When you hear the word “robbery,” what do you think of? Ski masks? Bank robbers? Outlaws? The portrayals of robbers and robberies may look dramatic on television and in movies, but the real stories of robberies aren’t so glamorous.
Take the story of Minnesota representative Dennis Smith. A few weeks ago, he was walking around Grand Avenue in St. Paul after signing a bill into law that he co-authored. As he headed toward his car, a man approached, pointed a handgun at him, and demanded to have Smith’s wallet and phone. Smith gave the robber what he wanted, and the man fled. Afterward, Smith immediately went to a bar to call the police.
When the story was reported, Smith described the suspect to police, but no arrests or charges were made. If police do apprehend the man who robbed Smith, the single incident may result in up to 20 years behind bars for him.
Understanding Charges for Robbery in Minnesota
There are three different charges for robbery in Minnesota: simple robbery, first degree aggravated robbery, and second degree aggravated robbery.
Simple Robbery is the least serious and most basic form of robbery in Minnesota. Minnesota law says:
“Whoever, having knowledge of not being entitled thereto, takes personal property from the person or in the presence of another and uses or threatens the imminent use of force against any person to overcome the person’s resistance or powers of resistance to, or to compel acquiescence in, the taking or carrying away of the property is guilty of robbery and may be sentenced to imprisonment for not more than ten years or to payment of a fine of not more than $20,000, or both.”
It doesn’t matter how much property was stolen, unlike with most theft charges. Even if you take a broken cell phone or a pack of gum, you may face up to 10 years in prison.
Aggravated robbery is a more serious charge. Aggravated robbery charges involve a dangerous weapon, but here’s the confusing thing – someone can be charged with aggravated robbery even if they don’t actually have a weapon on their person at the time of the robbery.
How does this work? If someone commits a robbery by implying that they have a dangerous weapon, their charges can be increased to second degree aggravated robbery. Penalties for a conviction include up to 15 years in prison and/or up to $30,000 in fines.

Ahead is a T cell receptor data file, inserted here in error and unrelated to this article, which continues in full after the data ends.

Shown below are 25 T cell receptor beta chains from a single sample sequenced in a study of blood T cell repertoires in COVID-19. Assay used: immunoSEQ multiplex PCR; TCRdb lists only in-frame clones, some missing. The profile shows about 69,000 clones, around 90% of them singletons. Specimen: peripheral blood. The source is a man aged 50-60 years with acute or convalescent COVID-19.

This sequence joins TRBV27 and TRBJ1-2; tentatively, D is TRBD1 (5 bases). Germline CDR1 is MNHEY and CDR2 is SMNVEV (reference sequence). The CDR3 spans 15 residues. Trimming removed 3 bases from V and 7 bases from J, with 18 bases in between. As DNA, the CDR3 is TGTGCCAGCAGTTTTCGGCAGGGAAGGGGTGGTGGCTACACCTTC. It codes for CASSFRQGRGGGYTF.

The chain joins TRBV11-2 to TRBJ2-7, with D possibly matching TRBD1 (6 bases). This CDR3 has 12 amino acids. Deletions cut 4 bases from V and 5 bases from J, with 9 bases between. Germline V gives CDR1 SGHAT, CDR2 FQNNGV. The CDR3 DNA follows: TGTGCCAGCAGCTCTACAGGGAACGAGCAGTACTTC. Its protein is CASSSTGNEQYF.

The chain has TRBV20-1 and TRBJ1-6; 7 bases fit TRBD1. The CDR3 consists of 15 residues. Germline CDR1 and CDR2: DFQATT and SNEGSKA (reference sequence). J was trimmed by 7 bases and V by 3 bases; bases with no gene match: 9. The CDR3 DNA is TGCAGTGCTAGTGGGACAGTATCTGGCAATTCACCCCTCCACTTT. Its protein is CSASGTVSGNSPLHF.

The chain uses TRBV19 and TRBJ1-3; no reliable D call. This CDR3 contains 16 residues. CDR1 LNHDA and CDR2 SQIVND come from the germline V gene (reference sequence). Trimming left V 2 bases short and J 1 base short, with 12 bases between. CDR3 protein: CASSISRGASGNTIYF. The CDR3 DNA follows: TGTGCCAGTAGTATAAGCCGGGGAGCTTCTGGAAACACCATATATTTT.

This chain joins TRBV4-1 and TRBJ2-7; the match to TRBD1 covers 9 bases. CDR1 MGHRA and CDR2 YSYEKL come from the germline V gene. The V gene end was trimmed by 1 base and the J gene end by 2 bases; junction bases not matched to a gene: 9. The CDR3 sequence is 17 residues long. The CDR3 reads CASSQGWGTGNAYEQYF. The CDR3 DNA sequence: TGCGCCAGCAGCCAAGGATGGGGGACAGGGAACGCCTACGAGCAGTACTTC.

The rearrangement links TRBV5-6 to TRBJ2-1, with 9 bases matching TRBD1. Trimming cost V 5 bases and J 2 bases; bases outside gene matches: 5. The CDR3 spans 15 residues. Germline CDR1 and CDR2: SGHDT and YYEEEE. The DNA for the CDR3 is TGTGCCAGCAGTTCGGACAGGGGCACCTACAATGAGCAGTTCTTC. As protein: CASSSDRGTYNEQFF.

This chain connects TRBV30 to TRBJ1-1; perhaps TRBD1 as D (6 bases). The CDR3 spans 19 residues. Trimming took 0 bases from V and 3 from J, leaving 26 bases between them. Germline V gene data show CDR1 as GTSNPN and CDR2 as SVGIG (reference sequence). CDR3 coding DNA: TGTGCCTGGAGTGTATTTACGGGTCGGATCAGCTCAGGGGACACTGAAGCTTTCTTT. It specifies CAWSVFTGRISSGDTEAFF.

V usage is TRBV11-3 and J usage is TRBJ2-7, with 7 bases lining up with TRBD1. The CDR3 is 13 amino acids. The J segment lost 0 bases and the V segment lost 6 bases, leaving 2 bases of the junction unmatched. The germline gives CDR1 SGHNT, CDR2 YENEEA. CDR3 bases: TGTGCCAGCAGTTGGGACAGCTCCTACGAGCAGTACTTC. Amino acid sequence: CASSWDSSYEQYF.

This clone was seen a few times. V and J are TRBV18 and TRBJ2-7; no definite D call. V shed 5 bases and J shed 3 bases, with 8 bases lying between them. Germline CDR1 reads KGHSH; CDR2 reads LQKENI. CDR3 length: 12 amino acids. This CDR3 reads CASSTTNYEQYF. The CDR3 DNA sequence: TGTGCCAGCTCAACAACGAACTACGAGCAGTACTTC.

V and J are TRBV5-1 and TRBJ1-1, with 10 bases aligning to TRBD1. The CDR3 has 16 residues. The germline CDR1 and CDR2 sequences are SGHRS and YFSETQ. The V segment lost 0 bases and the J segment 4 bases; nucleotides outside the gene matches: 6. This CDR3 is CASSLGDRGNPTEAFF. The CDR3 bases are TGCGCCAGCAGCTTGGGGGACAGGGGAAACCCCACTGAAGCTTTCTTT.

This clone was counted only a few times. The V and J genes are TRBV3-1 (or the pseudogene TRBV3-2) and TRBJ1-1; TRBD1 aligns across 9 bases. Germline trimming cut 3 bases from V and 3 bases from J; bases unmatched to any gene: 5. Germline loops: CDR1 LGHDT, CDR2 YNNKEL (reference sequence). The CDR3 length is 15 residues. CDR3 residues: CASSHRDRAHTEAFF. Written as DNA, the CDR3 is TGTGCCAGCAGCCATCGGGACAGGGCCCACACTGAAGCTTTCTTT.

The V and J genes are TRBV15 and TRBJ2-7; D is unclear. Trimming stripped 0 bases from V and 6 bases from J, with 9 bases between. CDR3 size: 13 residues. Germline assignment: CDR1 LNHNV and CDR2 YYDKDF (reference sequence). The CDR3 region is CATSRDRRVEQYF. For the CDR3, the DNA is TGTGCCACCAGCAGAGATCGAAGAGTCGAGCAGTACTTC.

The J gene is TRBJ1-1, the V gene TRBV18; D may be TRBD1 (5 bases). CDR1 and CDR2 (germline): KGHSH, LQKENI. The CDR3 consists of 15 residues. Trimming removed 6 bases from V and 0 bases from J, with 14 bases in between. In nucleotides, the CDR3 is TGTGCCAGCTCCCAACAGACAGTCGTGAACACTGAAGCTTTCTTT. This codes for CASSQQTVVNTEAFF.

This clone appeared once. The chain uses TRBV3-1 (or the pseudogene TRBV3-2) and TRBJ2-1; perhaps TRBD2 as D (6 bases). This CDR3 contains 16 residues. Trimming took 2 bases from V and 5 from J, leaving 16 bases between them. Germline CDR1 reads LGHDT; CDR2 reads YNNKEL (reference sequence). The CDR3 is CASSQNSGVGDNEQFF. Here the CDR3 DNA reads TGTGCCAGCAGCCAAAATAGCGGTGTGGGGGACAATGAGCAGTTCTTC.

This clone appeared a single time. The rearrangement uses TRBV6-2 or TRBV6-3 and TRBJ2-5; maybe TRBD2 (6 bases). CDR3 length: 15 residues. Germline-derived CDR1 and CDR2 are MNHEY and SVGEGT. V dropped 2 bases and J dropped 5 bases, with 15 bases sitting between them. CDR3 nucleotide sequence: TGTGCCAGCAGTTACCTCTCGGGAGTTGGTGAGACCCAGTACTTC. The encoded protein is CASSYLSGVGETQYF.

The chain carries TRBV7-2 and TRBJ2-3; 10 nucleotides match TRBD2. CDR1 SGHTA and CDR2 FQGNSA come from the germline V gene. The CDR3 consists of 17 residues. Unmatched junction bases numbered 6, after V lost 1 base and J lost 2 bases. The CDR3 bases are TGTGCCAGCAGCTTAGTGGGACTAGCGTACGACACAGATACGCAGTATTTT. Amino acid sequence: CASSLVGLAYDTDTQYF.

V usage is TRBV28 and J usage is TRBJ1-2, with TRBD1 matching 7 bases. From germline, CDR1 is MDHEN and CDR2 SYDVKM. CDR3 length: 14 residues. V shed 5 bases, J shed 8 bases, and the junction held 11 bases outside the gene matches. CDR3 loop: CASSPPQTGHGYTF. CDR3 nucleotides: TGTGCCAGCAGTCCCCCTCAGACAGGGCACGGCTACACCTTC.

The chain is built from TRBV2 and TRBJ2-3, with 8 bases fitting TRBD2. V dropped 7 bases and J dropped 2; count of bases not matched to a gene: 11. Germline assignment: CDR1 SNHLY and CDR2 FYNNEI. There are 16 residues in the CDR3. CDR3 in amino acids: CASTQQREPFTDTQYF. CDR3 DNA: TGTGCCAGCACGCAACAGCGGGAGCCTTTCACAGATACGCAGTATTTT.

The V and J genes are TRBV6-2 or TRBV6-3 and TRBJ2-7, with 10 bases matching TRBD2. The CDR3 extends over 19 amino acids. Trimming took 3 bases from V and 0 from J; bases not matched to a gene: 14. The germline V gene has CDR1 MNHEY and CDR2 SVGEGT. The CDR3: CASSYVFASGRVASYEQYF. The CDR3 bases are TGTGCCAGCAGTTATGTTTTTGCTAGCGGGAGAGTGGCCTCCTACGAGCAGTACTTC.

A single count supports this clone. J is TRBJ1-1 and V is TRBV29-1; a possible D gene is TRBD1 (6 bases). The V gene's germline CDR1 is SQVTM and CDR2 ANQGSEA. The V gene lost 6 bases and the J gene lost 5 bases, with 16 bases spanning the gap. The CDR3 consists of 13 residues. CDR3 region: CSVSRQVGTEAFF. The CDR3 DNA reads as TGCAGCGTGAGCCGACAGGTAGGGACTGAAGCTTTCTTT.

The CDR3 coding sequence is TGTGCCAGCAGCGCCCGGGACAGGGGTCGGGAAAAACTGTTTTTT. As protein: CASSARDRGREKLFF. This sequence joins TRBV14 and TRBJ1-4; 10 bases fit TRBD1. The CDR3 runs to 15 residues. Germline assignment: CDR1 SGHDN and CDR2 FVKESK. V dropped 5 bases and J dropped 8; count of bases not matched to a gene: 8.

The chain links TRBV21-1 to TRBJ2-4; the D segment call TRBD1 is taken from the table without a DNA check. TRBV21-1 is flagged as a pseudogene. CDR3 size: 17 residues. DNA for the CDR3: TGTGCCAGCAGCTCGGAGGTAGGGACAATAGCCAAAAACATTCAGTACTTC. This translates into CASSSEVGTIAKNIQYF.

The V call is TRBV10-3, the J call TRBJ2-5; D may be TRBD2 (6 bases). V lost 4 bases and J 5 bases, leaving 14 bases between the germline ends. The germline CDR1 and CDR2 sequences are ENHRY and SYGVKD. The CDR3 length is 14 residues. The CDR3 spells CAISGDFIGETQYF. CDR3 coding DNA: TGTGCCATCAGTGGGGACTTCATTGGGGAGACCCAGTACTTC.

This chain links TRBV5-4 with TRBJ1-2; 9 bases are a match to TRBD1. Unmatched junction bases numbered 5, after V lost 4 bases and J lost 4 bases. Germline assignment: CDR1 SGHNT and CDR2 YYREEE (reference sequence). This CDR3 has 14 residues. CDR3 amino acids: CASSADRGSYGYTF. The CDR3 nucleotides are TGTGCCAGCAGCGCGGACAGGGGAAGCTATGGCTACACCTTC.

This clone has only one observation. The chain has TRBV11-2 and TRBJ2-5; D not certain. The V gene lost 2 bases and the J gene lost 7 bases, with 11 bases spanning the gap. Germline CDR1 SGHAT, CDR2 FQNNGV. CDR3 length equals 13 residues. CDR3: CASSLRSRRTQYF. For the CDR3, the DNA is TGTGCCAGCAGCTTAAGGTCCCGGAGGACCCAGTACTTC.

Let’s repeat that. Even if you do not have any sort of weapon on your person, but tell a victim “I have a gun,” or imply that there is a weapon present in any way, you could face an increased sentence.
If “any article used or fashioned in a manner to lead the victim to reasonably believe it to be a dangerous weapon” is present, or if a dangerous weapon leads to serious bodily injury, then the charge is elevated to first degree aggravated robbery. Penalties for a conviction include up to 20 years behind bars and/or fines of up to $35,000.
The robbery committed against Rep. Dennis Smith involved a present dangerous weapon, so if the suspect is caught, he may be charged with first degree aggravated robbery. Additional weapons charges may be added on if the suspect was barred from having guns or was caught holding other illegal contraband.
Defenses to Robbery Charges
Robbery charges are substantially more serious than a typical theft charge. Even some burglary charges can only land you in prison for up to one year.
Not so with robbery charges. It is vital that you put up a strong defense and fight the charges against you. Some common defense strategies used in robbery cases include:
- Wrong Person/False Accusation: Maybe it just wasn’t you. If you can give an alibi for where you were at the time of the robbery, or prove that you don’t match the victim’s description of the robber, you may have your charges dropped.
- Intoxication: This isn’t always an accepted defense, but when applicable, could be effective. Intoxication often leads people to do things they wouldn’t have done otherwise. If you can prove that the intoxication was involuntary, you will have a better chance at being successful with this defense.
- Entrapment or Duress: If you were pushed into committing the robbery against your will, you may be able to get your charges dropped. This is not always an easy defense strategy, especially if the party that forced you to commit the robbery won’t fess up.
Your best defense strategy is recruiting a Minnesota robbery lawyer who can guide you through your case. Experienced representation will be able to choose the most appropriate defense strategy for your case, and give you the best chance at a positive outcome.
About the Author:
Christopher Keyser is a Minneapolis-based criminal and DWI defense attorney known for fighting aggressively for his clients and utilizing innovative tactics to get the most positive results. He has been featured in numerous media outlets due to the breadth and depth of his knowledge, and recognized as a Minnesota Super Lawyers Rising Star (2014–2015), a Top 100 Trial Lawyer (2013–2015), and a Top 40 Under 40 Attorney (2013–2015).